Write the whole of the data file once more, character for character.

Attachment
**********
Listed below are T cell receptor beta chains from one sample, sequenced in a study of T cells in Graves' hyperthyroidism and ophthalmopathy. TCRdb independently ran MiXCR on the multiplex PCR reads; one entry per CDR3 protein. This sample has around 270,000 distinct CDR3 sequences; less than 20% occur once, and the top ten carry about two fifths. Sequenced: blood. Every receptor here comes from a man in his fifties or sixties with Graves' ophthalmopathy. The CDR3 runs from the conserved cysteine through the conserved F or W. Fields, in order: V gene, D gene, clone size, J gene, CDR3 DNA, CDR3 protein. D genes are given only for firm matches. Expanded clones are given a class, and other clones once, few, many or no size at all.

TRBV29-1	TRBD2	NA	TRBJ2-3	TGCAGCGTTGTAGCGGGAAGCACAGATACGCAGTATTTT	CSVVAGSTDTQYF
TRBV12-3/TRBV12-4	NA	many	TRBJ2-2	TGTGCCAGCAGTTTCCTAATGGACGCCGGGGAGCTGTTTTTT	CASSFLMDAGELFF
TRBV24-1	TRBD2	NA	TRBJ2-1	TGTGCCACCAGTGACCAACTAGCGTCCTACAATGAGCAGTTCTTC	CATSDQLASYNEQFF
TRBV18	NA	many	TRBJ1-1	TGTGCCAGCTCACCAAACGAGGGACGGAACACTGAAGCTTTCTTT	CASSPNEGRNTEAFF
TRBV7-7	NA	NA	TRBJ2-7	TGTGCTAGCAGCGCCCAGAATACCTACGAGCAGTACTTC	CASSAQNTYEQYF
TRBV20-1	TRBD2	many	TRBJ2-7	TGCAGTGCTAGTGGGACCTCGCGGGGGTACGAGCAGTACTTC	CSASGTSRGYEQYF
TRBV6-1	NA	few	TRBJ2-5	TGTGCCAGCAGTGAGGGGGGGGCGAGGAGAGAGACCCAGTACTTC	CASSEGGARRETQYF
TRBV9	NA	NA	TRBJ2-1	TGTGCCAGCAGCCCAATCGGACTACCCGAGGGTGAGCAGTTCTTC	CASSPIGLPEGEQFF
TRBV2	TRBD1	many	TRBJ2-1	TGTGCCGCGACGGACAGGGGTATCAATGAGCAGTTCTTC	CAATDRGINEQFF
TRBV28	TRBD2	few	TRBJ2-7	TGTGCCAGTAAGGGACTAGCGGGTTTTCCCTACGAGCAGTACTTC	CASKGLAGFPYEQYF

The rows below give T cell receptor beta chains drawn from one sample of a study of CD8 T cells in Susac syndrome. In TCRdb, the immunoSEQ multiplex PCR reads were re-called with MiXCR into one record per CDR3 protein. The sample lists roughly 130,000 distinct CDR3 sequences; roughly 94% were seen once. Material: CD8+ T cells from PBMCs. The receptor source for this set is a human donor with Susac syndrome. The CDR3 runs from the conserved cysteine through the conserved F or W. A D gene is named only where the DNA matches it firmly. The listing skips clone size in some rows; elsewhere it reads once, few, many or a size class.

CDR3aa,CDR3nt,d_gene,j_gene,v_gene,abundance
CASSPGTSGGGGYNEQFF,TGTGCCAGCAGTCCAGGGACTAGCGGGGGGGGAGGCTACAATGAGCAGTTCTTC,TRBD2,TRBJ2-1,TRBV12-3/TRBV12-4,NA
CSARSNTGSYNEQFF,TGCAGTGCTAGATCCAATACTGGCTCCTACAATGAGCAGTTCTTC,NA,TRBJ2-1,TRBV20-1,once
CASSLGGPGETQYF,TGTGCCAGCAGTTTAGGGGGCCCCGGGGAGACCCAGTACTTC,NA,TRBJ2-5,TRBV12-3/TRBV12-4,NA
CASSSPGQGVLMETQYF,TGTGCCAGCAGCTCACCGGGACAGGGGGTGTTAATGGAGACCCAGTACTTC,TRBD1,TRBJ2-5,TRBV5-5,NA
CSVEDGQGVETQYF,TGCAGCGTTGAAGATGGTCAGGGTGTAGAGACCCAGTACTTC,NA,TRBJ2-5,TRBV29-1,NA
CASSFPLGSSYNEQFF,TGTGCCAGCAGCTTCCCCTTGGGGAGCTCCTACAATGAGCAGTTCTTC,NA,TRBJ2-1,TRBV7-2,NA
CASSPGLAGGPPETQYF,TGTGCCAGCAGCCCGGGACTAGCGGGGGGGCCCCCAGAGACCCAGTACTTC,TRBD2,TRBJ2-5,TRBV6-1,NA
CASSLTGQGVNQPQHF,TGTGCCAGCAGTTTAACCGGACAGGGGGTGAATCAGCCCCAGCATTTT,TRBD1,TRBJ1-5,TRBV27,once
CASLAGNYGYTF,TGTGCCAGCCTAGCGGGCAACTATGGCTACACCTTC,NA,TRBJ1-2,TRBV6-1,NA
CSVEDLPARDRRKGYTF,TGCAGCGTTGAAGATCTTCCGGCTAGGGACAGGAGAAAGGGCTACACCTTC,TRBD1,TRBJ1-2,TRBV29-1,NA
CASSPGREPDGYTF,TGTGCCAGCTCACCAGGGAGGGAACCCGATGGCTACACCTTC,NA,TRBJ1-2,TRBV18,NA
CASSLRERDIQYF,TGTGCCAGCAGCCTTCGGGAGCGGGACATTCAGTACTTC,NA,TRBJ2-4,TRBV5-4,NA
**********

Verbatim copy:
Listed below are T cell receptor beta chains from one sample, sequenced in a study of T cells in Graves' hyperthyroidism and ophthalmopathy. TCRdb independently ran MiXCR on the multiplex PCR reads; one entry per CDR3 protein. This sample has around 270,000 distinct CDR3 sequences; less than 20% occur once, and the top ten carry about two fifths. Sequenced: blood. Every receptor here comes from a man in his fifties or sixties with Graves' ophthalmopathy. The CDR3 runs from the conserved cysteine through the conserved F or W. Fields, in order: V gene, D gene, clone size, J gene, CDR3 DNA, CDR3 protein. D genes are given only for firm matches. Expanded clones are given a class, and other clones once, few, many or no size at all.

TRBV29-1	TRBD2	NA	TRBJ2-3	TGCAGCGTTGTAGCGGGAAGCACAGATACGCAGTATTTT	CSVVAGSTDTQYF
TRBV12-3/TRBV12-4	NA	many	TRBJ2-2	TGTGCCAGCAGTTTCCTAATGGACGCCGGGGAGCTGTTTTTT	CASSFLMDAGELFF
TRBV24-1	TRBD2	NA	TRBJ2-1	TGTGCCACCAGTGACCAACTAGCGTCCTACAATGAGCAGTTCTTC	CATSDQLASYNEQFF
TRBV18	NA	many	TRBJ1-1	TGTGCCAGCTCACCAAACGAGGGACGGAACACTGAAGCTTTCTTT	CASSPNEGRNTEAFF
TRBV7-7	NA	NA	TRBJ2-7	TGTGCTAGCAGCGCCCAGAATACCTACGAGCAGTACTTC	CASSAQNTYEQYF
TRBV20-1	TRBD2	many	TRBJ2-7	TGCAGTGCTAGTGGGACCTCGCGGGGGTACGAGCAGTACTTC	CSASGTSRGYEQYF
TRBV6-1	NA	few	TRBJ2-5	TGTGCCAGCAGTGAGGGGGGGGCGAGGAGAGAGACCCAGTACTTC	CASSEGGARRETQYF
TRBV9	NA	NA	TRBJ2-1	TGTGCCAGCAGCCCAATCGGACTACCCGAGGGTGAGCAGTTCTTC	CASSPIGLPEGEQFF
TRBV2	TRBD1	many	TRBJ2-1	TGTGCCGCGACGGACAGGGGTATCAATGAGCAGTTCTTC	CAATDRGINEQFF
TRBV28	TRBD2	few	TRBJ2-7	TGTGCCAGTAAGGGACTAGCGGGTTTTCCCTACGAGCAGTACTTC	CASKGLAGFPYEQYF

The rows below give T cell receptor beta chains drawn from one sample of a study of CD8 T cells in Susac syndrome. In TCRdb, the immunoSEQ multiplex PCR reads were re-called with MiXCR into one record per CDR3 protein. The sample lists roughly 130,000 distinct CDR3 sequences; roughly 94% were seen once. Material: CD8+ T cells from PBMCs. The receptor source for this set is a human donor with Susac syndrome. The CDR3 runs from the conserved cysteine through the conserved F or W. A D gene is named only where the DNA matches it firmly. The listing skips clone size in some rows; elsewhere it reads once, few, many or a size class.

CDR3aa,CDR3nt,d_gene,j_gene,v_gene,abundance
CASSPGTSGGGGYNEQFF,TGTGCCAGCAGTCCAGGGACTAGCGGGGGGGGAGGCTACAATGAGCAGTTCTTC,TRBD2,TRBJ2-1,TRBV12-3/TRBV12-4,NA
CSARSNTGSYNEQFF,TGCAGTGCTAGATCCAATACTGGCTCCTACAATGAGCAGTTCTTC,NA,TRBJ2-1,TRBV20-1,once
CASSLGGPGETQYF,TGTGCCAGCAGTTTAGGGGGCCCCGGGGAGACCCAGTACTTC,NA,TRBJ2-5,TRBV12-3/TRBV12-4,NA
CASSSPGQGVLMETQYF,TGTGCCAGCAGCTCACCGGGACAGGGGGTGTTAATGGAGACCCAGTACTTC,TRBD1,TRBJ2-5,TRBV5-5,NA
CSVEDGQGVETQYF,TGCAGCGTTGAAGATGGTCAGGGTGTAGAGACCCAGTACTTC,NA,TRBJ2-5,TRBV29-1,NA
CASSFPLGSSYNEQFF,TGTGCCAGCAGCTTCCCCTTGGGGAGCTCCTACAATGAGCAGTTCTTC,NA,TRBJ2-1,TRBV7-2,NA
CASSPGLAGGPPETQYF,TGTGCCAGCAGCCCGGGACTAGCGGGGGGGCCCCCAGAGACCCAGTACTTC,TRBD2,TRBJ2-5,TRBV6-1,NA
CASSLTGQGVNQPQHF,TGTGCCAGCAGTTTAACCGGACAGGGGGTGAATCAGCCCCAGCATTTT,TRBD1,TRBJ1-5,TRBV27,once
CASLAGNYGYTF,TGTGCCAGCCTAGCGGGCAACTATGGCTACACCTTC,NA,TRBJ1-2,TRBV6-1,NA
CSVEDLPARDRRKGYTF,TGCAGCGTTGAAGATCTTCCGGCTAGGGACAGGAGAAAGGGCTACACCTTC,TRBD1,TRBJ1-2,TRBV29-1,NA
CASSPGREPDGYTF,TGTGCCAGCTCACCAGGGAGGGAACCCGATGGCTACACCTTC,NA,TRBJ1-2,TRBV18,NA
CASSLRERDIQYF,TGTGCCAGCAGCCTTCGGGAGCGGGACATTCAGTACTTC,NA,TRBJ2-4,TRBV5-4,NA